Thursday, October 29, 2009

OSD could learn from City of Olympia

Last year, in the middle of some of the toughest budget decisions in recent Olympia School District memory, the District publicized a list of potential cuts, allowing citizens an unprecedented level of transparency in the budget process. What was missing? Interactivity.

To fill in the gap, I took data from District PDF files and created a somewhat hurky spreadsheet, so you could play around with the figures and try to balance the budget on your own.

If I had any coding skills, I would've added something like the City of Olympia is offering now. "Constrained prioritization" is the name of the game: you rate services or priorities from 1-4, but you're forced to limit each rating to only 11 out of the 44 choices--in other words, you can't put everything as a "1" or a "4." It's hard. (Sorry, Parks and Recreation.)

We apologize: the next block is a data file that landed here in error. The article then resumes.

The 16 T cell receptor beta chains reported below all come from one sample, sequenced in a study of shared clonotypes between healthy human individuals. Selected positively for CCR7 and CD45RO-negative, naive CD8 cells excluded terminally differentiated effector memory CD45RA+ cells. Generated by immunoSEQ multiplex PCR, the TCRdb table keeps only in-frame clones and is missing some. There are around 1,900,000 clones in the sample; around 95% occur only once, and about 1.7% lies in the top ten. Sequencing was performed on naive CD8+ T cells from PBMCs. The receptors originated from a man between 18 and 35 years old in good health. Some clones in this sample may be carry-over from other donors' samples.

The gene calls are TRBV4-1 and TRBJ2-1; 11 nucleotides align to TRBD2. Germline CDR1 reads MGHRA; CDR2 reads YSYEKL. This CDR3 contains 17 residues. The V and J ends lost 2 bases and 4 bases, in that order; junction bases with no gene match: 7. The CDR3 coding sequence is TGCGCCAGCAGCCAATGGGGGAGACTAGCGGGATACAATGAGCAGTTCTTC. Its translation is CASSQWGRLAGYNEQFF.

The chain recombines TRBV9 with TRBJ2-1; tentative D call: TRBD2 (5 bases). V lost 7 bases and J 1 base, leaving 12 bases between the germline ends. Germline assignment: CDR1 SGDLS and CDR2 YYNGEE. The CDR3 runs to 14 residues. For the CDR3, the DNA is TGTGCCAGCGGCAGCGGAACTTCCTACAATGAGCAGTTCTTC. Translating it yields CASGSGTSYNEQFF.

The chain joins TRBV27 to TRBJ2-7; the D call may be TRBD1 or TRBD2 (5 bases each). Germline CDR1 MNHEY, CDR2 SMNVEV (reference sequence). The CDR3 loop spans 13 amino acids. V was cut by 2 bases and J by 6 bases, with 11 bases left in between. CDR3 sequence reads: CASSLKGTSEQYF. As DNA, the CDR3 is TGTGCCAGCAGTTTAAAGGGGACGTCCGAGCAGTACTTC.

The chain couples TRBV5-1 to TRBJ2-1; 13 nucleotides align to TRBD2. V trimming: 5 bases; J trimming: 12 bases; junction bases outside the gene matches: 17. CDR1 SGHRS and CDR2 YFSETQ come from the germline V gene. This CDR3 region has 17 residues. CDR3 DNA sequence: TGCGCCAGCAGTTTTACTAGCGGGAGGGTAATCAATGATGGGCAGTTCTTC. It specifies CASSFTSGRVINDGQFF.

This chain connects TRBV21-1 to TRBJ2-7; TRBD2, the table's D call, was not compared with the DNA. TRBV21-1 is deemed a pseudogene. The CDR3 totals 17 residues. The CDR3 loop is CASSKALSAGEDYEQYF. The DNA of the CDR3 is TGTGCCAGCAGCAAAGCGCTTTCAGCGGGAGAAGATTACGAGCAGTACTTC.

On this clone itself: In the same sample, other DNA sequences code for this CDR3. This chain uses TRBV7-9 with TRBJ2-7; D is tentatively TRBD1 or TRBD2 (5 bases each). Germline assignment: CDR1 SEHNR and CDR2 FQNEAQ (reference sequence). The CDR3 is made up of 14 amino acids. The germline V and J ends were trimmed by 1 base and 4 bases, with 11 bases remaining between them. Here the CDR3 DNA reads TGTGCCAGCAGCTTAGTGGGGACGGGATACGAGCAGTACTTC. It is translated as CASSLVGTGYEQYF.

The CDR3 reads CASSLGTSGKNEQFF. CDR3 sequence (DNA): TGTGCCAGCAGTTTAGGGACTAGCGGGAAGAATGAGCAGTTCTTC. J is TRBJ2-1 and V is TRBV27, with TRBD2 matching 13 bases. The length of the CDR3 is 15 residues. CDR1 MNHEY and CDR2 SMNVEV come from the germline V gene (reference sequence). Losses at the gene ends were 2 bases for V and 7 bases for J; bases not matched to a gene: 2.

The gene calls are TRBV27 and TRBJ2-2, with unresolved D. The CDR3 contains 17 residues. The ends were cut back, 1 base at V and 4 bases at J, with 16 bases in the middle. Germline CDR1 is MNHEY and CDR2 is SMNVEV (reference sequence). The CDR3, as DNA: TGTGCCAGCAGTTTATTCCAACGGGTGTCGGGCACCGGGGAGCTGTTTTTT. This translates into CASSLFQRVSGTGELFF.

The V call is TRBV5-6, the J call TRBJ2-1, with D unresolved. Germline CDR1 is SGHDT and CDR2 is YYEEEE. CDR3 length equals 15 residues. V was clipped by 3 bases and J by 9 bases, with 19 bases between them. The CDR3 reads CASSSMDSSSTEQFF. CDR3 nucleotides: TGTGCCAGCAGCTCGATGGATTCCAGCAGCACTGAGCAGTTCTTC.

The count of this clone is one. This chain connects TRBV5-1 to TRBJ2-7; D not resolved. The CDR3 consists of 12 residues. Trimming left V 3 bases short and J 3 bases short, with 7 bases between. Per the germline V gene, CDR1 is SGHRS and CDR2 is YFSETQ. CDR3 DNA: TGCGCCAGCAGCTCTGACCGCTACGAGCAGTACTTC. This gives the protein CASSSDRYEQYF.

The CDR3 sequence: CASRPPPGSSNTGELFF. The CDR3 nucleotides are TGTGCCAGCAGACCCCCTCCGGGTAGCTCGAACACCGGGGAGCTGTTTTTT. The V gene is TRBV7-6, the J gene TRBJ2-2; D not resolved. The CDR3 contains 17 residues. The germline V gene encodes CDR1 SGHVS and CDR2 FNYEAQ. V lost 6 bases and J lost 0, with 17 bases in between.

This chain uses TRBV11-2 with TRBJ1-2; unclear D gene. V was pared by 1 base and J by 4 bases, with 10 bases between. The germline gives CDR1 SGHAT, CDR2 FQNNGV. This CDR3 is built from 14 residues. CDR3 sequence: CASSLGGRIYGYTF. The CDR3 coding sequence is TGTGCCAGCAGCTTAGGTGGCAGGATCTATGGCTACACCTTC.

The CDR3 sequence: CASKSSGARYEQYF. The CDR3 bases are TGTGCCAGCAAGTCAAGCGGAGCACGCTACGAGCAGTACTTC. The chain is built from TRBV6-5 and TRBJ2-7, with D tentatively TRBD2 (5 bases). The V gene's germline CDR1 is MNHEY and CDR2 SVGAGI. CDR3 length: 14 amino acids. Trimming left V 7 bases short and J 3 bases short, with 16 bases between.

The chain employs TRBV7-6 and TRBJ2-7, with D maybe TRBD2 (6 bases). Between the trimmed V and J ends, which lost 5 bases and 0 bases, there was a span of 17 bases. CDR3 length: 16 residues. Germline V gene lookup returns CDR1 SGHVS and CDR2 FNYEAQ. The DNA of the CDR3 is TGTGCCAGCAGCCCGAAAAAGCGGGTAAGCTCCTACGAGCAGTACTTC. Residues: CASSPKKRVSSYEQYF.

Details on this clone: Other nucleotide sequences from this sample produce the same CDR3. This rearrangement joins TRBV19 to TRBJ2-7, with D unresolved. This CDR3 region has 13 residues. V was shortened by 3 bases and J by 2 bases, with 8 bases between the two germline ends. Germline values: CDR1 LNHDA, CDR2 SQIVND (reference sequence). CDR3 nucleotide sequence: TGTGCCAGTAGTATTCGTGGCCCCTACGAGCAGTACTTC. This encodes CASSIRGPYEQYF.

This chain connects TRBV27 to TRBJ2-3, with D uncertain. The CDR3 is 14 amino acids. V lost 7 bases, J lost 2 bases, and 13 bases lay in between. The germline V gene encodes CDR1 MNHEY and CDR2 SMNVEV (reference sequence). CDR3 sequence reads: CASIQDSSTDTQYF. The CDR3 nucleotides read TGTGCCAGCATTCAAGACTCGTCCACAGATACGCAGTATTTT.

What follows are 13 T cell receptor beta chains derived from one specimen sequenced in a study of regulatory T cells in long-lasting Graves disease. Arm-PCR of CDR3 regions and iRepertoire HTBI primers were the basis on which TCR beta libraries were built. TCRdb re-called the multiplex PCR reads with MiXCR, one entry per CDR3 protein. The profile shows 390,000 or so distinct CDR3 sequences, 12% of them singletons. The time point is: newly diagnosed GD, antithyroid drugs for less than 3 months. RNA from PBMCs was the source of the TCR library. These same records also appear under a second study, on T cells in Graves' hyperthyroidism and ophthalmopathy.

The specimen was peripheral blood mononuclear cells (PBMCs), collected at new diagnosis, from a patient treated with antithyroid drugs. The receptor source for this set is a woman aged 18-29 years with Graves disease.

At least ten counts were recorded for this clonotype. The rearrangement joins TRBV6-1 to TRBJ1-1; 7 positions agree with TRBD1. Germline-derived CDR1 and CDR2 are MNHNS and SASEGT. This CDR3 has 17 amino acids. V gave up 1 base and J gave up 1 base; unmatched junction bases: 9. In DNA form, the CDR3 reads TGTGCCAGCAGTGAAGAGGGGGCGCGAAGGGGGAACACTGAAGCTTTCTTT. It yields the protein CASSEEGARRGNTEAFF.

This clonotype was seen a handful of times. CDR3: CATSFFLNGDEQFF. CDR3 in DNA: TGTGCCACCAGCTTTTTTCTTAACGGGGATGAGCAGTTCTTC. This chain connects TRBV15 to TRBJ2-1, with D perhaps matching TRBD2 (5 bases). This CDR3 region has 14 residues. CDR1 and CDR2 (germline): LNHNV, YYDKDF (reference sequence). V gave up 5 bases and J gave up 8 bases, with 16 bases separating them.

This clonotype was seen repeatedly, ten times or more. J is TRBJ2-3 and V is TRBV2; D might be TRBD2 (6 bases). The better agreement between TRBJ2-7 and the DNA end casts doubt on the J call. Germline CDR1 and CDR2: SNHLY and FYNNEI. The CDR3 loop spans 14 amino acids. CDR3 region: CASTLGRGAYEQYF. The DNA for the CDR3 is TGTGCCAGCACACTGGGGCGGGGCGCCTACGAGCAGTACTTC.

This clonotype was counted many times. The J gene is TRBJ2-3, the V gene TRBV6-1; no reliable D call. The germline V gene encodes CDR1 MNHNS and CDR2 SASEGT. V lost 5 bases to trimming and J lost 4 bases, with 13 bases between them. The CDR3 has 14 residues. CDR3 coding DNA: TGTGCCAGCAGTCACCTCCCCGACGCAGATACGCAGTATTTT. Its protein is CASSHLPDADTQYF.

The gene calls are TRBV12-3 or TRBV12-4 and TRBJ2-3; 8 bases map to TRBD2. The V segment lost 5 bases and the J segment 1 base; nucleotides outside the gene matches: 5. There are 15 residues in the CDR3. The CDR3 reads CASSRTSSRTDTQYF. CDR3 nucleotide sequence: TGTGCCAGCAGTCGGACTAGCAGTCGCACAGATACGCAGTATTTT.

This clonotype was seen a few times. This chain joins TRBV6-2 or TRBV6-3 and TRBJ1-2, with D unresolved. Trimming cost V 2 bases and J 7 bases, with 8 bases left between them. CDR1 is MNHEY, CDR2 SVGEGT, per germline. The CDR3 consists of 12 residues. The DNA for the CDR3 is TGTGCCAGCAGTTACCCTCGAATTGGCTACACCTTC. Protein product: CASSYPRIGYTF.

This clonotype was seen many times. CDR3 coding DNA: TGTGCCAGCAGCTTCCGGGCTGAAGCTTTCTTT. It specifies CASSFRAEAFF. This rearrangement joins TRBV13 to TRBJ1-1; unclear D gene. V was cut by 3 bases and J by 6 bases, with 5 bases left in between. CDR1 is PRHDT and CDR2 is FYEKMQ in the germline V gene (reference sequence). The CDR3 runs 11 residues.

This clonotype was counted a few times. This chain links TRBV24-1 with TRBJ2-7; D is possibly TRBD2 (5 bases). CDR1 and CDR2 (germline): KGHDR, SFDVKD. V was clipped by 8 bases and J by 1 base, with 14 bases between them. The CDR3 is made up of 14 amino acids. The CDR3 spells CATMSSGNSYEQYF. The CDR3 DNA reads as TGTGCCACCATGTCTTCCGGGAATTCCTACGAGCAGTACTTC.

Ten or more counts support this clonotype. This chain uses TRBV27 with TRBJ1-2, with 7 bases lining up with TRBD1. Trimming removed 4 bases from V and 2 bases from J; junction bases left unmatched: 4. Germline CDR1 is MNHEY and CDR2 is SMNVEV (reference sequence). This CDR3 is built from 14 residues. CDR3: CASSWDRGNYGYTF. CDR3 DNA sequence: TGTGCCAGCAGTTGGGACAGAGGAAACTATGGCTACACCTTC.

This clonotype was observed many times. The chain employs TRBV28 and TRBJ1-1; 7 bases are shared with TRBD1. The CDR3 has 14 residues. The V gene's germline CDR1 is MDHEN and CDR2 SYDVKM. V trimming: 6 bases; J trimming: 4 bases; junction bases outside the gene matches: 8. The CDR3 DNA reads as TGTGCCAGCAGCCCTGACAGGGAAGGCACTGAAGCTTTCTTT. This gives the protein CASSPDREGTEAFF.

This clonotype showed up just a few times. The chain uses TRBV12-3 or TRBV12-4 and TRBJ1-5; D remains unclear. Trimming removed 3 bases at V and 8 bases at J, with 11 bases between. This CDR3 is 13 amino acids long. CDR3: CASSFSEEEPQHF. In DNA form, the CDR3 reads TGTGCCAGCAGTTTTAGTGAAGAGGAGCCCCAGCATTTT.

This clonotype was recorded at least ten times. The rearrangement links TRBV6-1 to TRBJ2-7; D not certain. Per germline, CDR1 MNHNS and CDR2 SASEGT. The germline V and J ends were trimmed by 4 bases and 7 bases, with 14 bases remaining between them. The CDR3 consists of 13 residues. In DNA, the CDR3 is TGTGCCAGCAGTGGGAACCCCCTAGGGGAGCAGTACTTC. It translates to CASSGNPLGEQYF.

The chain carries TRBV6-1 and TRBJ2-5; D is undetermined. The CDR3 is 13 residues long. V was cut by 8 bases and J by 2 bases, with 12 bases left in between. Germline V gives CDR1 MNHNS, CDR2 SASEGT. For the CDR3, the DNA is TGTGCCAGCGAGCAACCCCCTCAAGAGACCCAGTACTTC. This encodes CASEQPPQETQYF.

It's not a perfect survey, but it's a step. Next time the OSD stares down another tough budget--and you can bet that's going to be soon--it would do well to collect its constituents' input in a similar fashion.

[Link via Mathias Eichler.]


peter rex said...

Jim -
This is a great tool. I'm going to look into the feasibility of designing something like this for OSD next time we have decisions about budget cuts.

Peter Rex
Olympia School District

Jim Anderson said...

Peter, that's good to hear. Of course, it can be useful in a non-emergency situation, too, as a way to discuss strategic planning, etc. The success we had with the recent staff survey about collaboration--the great conversations it sparked, and the goals that came out of the process--is a perfect example.